A lot of customers call their breaker box a fuse box. It can also be called a breaker panel. While the term "fuse box" is technically incorrect, we'll know what you are talking about. Fuse boxes haven't been used in homes in nearly 100 years as a fuse is a one time use device that would have to be replaced to restore power. A breaker can be reset when it trips to restore power to a circuit.
There are two common reasons to upgrade or replace a breaker box:
1) Your equipment is old, outdated, or unsafe. There are two brands of breaker boxes that have gone out of business about 40 years ago due to issues with how they operated. Federal Pacific Electric (FPE) and Zinsco Sylvania. If you have one of these brands of breaker box, we highly recommend replacing it to modern equipment.
2) The second reason you would need to replace or upgrade a breaker box is that you need more power or breaker space. Older breaker boxes had few breaker spaces for new circuits and possible not enough amperage to support some of the higher powered circuits we now see in homes like car charging stations.
The main electric service is where the power comes into your house from the power company. It will go to the meter can (the box the meter itself is in) and then to the main breaker box. When a service is upgraded or if the main breaker box is replaced, the whole service must be brought up to current code. This often times means a new meter can and mast (the conduit that comes out of the top of the meter can on overhead services). You will also get a whole house surge protector and an updated grounding system to meet current code. The wires from the power company's source to the house would be something the power company would be responsible for replacing and they may or may not have charges that come with that. In most cases, upgrading to 200 amps would not come with upgrade fees from the power company, but that all depends on what you have in place now.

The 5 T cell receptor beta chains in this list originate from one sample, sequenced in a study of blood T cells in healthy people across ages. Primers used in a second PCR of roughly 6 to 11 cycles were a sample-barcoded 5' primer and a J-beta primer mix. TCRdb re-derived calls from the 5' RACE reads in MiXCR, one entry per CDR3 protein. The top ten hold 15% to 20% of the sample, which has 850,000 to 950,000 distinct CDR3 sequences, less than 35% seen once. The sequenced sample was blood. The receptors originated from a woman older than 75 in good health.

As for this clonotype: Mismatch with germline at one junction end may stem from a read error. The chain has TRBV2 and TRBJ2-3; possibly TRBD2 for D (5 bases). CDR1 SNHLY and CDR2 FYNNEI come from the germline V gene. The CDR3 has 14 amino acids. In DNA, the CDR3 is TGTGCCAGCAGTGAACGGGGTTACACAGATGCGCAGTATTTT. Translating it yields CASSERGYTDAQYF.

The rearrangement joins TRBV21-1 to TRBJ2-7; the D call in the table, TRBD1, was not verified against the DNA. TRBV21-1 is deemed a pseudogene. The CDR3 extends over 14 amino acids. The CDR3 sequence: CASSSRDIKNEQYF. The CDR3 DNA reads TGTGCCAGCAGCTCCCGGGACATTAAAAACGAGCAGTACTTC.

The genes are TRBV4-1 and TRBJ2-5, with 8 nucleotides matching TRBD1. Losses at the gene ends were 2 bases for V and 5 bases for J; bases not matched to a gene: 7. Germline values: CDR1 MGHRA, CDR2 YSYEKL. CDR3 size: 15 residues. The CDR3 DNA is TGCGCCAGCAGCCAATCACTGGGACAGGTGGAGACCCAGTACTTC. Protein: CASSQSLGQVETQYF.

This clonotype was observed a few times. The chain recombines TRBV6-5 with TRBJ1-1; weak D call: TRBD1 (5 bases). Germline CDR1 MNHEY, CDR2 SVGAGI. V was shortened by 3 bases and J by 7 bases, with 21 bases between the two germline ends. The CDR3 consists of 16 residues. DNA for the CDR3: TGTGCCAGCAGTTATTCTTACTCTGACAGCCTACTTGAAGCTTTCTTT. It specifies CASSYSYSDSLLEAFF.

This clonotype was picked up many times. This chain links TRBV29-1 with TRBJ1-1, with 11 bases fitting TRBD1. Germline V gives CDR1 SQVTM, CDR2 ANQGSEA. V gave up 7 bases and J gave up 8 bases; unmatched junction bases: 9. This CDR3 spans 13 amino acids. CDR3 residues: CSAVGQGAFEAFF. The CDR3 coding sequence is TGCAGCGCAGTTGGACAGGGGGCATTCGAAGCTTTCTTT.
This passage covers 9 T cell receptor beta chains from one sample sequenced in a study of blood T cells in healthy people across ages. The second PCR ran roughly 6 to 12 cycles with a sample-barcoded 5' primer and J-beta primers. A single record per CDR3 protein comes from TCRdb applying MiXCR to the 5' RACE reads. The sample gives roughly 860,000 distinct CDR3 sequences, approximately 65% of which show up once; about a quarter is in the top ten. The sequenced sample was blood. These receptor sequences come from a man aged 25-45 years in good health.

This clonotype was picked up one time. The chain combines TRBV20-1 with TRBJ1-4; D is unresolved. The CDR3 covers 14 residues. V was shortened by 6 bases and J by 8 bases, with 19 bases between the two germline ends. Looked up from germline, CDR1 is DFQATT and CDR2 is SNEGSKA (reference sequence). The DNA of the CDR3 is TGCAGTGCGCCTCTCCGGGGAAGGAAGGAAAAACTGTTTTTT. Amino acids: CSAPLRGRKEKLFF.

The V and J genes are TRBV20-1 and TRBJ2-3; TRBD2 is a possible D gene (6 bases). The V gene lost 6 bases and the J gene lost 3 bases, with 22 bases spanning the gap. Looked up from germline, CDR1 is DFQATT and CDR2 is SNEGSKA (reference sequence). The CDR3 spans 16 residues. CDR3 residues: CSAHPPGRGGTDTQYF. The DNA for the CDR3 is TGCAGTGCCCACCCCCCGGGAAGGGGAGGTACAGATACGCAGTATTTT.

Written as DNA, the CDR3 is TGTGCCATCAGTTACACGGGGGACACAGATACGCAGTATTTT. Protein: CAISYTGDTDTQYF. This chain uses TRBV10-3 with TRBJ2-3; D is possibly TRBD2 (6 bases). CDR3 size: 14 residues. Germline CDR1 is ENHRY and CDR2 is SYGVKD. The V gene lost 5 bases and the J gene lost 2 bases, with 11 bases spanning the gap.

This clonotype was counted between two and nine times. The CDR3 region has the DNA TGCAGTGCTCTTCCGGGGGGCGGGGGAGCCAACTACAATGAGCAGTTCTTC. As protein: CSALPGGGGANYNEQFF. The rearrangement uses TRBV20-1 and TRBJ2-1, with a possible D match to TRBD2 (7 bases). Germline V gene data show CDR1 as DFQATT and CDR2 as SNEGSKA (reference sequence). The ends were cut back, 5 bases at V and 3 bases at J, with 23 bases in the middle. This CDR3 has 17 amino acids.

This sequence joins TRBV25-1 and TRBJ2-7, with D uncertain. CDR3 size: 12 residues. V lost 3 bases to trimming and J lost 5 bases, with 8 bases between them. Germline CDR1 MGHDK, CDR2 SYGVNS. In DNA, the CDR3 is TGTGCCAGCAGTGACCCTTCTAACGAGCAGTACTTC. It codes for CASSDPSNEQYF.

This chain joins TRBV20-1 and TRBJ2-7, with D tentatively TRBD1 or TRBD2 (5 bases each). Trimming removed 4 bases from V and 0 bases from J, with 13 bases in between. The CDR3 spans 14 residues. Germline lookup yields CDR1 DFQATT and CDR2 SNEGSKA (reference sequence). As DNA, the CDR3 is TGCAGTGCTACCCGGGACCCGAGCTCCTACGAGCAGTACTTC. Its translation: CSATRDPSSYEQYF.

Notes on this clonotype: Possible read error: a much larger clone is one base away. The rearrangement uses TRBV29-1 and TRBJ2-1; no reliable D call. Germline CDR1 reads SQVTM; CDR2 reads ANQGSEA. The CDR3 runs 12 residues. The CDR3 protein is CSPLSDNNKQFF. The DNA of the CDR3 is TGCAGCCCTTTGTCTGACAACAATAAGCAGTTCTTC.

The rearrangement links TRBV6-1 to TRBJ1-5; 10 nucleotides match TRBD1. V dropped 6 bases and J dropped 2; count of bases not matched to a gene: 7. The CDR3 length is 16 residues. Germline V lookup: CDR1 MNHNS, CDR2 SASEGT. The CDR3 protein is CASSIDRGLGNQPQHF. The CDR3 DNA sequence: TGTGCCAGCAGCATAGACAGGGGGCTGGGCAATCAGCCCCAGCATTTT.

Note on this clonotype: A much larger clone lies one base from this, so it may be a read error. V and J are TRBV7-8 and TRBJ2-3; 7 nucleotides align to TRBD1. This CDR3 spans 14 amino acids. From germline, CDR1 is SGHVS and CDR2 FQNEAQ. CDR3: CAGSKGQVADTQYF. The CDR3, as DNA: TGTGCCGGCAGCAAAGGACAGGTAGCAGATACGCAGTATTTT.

The answer will vary based on factors like is the service overhead or underground fed, do we have clearance issues that require something to move, do we need to replace the meter can, how many breakers do you have, etc. The best way to get accurate pricing for your project is to fill out our quote form. This is a simple process that will take you 5-10 minutes to fill out and that will give us the information that we need to get you a quote for your project. Standard service upgrades can range from $3500-$5000. There are many reasons why it can fall outside of that range, though, so please fill out a quote form to get accurate pricing for your project.
The photo shows the 30" side to side and 36" in front of your service equipment. This does include the meter can as well. The total side to side clearance is not 30" plus the width of the equipment. The equipment's width is included in the 30". However, if your equipment is wider than 30", you will need that side to side clearance aross the entire front of your equipment.
In most cases, we need to coordinate the power outage with the power company in order to perform this work. Austin Energy is typically anywhere from 1-6 months out on their schedule for these outages. Every contractor is subject to the same scheduling process with Austin Energy so no one can get the job scheduled any quicker than another contractor. Other providers like PEC and Oncor have much shorter lead times and can typically be scheduled in about 2 weeks from an approved quote.
This video shows a before and after of an overhead main electric service that we upgraded to 200 amps and added a 60 amp Autel car charging station. This came with a new meter can, mast, weatherhead, 200 amp main breaker box, grounding, and a whole house surge protector.